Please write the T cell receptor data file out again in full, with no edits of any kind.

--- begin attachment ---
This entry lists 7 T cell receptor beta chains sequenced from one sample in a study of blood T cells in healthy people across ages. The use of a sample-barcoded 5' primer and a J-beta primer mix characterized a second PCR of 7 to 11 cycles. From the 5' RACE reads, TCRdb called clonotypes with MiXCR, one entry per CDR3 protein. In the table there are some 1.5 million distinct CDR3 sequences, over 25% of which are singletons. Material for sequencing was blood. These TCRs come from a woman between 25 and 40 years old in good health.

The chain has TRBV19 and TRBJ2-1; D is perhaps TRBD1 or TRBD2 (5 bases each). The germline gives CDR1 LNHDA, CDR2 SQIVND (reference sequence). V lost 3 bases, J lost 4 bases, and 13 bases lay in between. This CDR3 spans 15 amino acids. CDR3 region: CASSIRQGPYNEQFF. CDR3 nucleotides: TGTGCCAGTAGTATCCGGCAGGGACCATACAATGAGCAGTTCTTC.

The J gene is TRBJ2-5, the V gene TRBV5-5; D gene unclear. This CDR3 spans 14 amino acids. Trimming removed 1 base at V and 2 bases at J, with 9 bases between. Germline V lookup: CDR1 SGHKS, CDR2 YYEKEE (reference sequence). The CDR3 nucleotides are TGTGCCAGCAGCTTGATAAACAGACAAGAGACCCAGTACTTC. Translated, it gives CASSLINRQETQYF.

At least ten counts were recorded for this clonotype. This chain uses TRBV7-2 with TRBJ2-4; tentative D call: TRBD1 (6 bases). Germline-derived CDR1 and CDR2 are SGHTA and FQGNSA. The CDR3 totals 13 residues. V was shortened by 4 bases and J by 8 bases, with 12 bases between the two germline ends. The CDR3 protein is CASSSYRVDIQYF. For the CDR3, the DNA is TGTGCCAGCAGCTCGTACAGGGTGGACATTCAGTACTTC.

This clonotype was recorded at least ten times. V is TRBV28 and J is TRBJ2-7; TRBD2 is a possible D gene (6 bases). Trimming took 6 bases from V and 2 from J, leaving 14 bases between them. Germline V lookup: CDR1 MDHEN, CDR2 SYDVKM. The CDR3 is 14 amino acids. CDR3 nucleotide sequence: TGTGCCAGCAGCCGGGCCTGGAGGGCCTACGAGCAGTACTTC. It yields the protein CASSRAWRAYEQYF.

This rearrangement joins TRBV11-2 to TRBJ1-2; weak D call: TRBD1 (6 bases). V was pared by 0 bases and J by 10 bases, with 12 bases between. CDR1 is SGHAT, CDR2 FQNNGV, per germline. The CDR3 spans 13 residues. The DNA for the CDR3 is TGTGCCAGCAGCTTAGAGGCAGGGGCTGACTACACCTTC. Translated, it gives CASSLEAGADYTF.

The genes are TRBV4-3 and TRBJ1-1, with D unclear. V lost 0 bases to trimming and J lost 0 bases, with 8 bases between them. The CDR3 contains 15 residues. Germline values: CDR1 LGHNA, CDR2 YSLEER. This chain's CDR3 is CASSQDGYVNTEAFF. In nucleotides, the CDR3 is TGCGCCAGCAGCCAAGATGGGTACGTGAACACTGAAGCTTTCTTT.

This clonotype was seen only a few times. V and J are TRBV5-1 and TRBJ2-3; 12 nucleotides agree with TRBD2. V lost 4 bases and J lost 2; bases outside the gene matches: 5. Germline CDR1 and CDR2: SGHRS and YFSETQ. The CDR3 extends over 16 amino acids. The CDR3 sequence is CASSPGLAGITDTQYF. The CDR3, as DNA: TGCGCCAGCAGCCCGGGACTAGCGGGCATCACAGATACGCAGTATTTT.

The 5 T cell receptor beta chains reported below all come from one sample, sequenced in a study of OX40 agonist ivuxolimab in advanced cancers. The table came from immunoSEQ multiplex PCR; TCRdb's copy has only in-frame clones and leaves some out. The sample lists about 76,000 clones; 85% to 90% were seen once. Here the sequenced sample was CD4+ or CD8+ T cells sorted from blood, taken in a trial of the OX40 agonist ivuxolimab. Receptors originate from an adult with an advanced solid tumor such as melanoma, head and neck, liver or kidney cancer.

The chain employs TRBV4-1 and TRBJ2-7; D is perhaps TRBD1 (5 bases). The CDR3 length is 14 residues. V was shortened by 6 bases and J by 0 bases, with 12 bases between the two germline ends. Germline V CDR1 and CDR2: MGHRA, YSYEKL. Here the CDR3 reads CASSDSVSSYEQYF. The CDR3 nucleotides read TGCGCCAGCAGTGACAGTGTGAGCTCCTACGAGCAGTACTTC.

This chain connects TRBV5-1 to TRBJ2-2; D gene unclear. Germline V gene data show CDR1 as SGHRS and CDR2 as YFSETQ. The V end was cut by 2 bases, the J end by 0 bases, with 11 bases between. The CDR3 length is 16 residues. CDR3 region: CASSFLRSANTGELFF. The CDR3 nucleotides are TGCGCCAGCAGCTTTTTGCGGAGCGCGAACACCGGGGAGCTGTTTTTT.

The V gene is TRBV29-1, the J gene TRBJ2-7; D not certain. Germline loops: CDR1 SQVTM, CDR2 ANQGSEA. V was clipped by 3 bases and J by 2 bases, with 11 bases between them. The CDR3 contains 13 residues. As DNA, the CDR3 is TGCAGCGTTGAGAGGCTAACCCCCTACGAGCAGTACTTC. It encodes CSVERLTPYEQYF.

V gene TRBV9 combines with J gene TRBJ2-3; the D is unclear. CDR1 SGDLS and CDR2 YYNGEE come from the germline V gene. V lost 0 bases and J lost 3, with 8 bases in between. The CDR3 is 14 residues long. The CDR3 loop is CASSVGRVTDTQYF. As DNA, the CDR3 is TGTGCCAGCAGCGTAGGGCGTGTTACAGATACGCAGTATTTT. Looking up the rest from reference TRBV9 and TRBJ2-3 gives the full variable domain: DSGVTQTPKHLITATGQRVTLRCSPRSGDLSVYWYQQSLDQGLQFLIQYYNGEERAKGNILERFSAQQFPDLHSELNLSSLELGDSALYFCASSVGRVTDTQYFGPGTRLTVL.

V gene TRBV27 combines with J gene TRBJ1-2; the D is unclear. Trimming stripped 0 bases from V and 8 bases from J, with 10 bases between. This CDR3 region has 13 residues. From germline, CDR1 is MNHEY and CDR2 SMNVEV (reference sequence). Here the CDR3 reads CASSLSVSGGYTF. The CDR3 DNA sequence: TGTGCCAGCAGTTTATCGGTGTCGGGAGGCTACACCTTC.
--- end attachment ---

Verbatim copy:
This entry lists 7 T cell receptor beta chains sequenced from one sample in a study of blood T cells in healthy people across ages. The use of a sample-barcoded 5' primer and a J-beta primer mix characterized a second PCR of 7 to 11 cycles. From the 5' RACE reads, TCRdb called clonotypes with MiXCR, one entry per CDR3 protein. In the table there are some 1.5 million distinct CDR3 sequences, over 25% of which are singletons. Material for sequencing was blood. These TCRs come from a woman between 25 and 40 years old in good health.

The chain has TRBV19 and TRBJ2-1; D is perhaps TRBD1 or TRBD2 (5 bases each). The germline gives CDR1 LNHDA, CDR2 SQIVND (reference sequence). V lost 3 bases, J lost 4 bases, and 13 bases lay in between. This CDR3 spans 15 amino acids. CDR3 region: CASSIRQGPYNEQFF. CDR3 nucleotides: TGTGCCAGTAGTATCCGGCAGGGACCATACAATGAGCAGTTCTTC.

The J gene is TRBJ2-5, the V gene TRBV5-5; D gene unclear. This CDR3 spans 14 amino acids. Trimming removed 1 base at V and 2 bases at J, with 9 bases between. Germline V lookup: CDR1 SGHKS, CDR2 YYEKEE (reference sequence). The CDR3 nucleotides are TGTGCCAGCAGCTTGATAAACAGACAAGAGACCCAGTACTTC. Translated, it gives CASSLINRQETQYF.

At least ten counts were recorded for this clonotype. This chain uses TRBV7-2 with TRBJ2-4; tentative D call: TRBD1 (6 bases). Germline-derived CDR1 and CDR2 are SGHTA and FQGNSA. The CDR3 totals 13 residues. V was shortened by 4 bases and J by 8 bases, with 12 bases between the two germline ends. The CDR3 protein is CASSSYRVDIQYF. For the CDR3, the DNA is TGTGCCAGCAGCTCGTACAGGGTGGACATTCAGTACTTC.

This clonotype was recorded at least ten times. V is TRBV28 and J is TRBJ2-7; TRBD2 is a possible D gene (6 bases). Trimming took 6 bases from V and 2 from J, leaving 14 bases between them. Germline V lookup: CDR1 MDHEN, CDR2 SYDVKM. The CDR3 is 14 amino acids. CDR3 nucleotide sequence: TGTGCCAGCAGCCGGGCCTGGAGGGCCTACGAGCAGTACTTC. It yields the protein CASSRAWRAYEQYF.

This rearrangement joins TRBV11-2 to TRBJ1-2; weak D call: TRBD1 (6 bases). V was pared by 0 bases and J by 10 bases, with 12 bases between. CDR1 is SGHAT, CDR2 FQNNGV, per germline. The CDR3 spans 13 residues. The DNA for the CDR3 is TGTGCCAGCAGCTTAGAGGCAGGGGCTGACTACACCTTC. Translated, it gives CASSLEAGADYTF.

The genes are TRBV4-3 and TRBJ1-1, with D unclear. V lost 0 bases to trimming and J lost 0 bases, with 8 bases between them. The CDR3 contains 15 residues. Germline values: CDR1 LGHNA, CDR2 YSLEER. This chain's CDR3 is CASSQDGYVNTEAFF. In nucleotides, the CDR3 is TGCGCCAGCAGCCAAGATGGGTACGTGAACACTGAAGCTTTCTTT.

This clonotype was seen only a few times. V and J are TRBV5-1 and TRBJ2-3; 12 nucleotides agree with TRBD2. V lost 4 bases and J lost 2; bases outside the gene matches: 5. Germline CDR1 and CDR2: SGHRS and YFSETQ. The CDR3 extends over 16 amino acids. The CDR3 sequence is CASSPGLAGITDTQYF. The CDR3, as DNA: TGCGCCAGCAGCCCGGGACTAGCGGGCATCACAGATACGCAGTATTTT.

The 5 T cell receptor beta chains reported below all come from one sample, sequenced in a study of OX40 agonist ivuxolimab in advanced cancers. The table came from immunoSEQ multiplex PCR; TCRdb's copy has only in-frame clones and leaves some out. The sample lists about 76,000 clones; 85% to 90% were seen once. Here the sequenced sample was CD4+ or CD8+ T cells sorted from blood, taken in a trial of the OX40 agonist ivuxolimab. Receptors originate from an adult with an advanced solid tumor such as melanoma, head and neck, liver or kidney cancer.

The chain employs TRBV4-1 and TRBJ2-7; D is perhaps TRBD1 (5 bases). The CDR3 length is 14 residues. V was shortened by 6 bases and J by 0 bases, with 12 bases between the two germline ends. Germline V CDR1 and CDR2: MGHRA, YSYEKL. Here the CDR3 reads CASSDSVSSYEQYF. The CDR3 nucleotides read TGCGCCAGCAGTGACAGTGTGAGCTCCTACGAGCAGTACTTC.

This chain connects TRBV5-1 to TRBJ2-2; D gene unclear. Germline V gene data show CDR1 as SGHRS and CDR2 as YFSETQ. The V end was cut by 2 bases, the J end by 0 bases, with 11 bases between. The CDR3 length is 16 residues. CDR3 region: CASSFLRSANTGELFF. The CDR3 nucleotides are TGCGCCAGCAGCTTTTTGCGGAGCGCGAACACCGGGGAGCTGTTTTTT.

The V gene is TRBV29-1, the J gene TRBJ2-7; D not certain. Germline loops: CDR1 SQVTM, CDR2 ANQGSEA. V was clipped by 3 bases and J by 2 bases, with 11 bases between them. The CDR3 contains 13 residues. As DNA, the CDR3 is TGCAGCGTTGAGAGGCTAACCCCCTACGAGCAGTACTTC. It encodes CSVERLTPYEQYF.

V gene TRBV9 combines with J gene TRBJ2-3; the D is unclear. CDR1 SGDLS and CDR2 YYNGEE come from the germline V gene. V lost 0 bases and J lost 3, with 8 bases in between. The CDR3 is 14 residues long. The CDR3 loop is CASSVGRVTDTQYF. As DNA, the CDR3 is TGTGCCAGCAGCGTAGGGCGTGTTACAGATACGCAGTATTTT. Looking up the rest from reference TRBV9 and TRBJ2-3 gives the full variable domain: DSGVTQTPKHLITATGQRVTLRCSPRSGDLSVYWYQQSLDQGLQFLIQYYNGEERAKGNILERFSAQQFPDLHSELNLSSLELGDSALYFCASSVGRVTDTQYFGPGTRLTVL.

V gene TRBV27 combines with J gene TRBJ1-2; the D is unclear. Trimming stripped 0 bases from V and 8 bases from J, with 10 bases between. This CDR3 region has 13 residues. From germline, CDR1 is MNHEY and CDR2 SMNVEV (reference sequence). Here the CDR3 reads CASSLSVSGGYTF. The CDR3 DNA sequence: TGTGCCAGCAGTTTATCGGTGTCGGGAGGCTACACCTTC.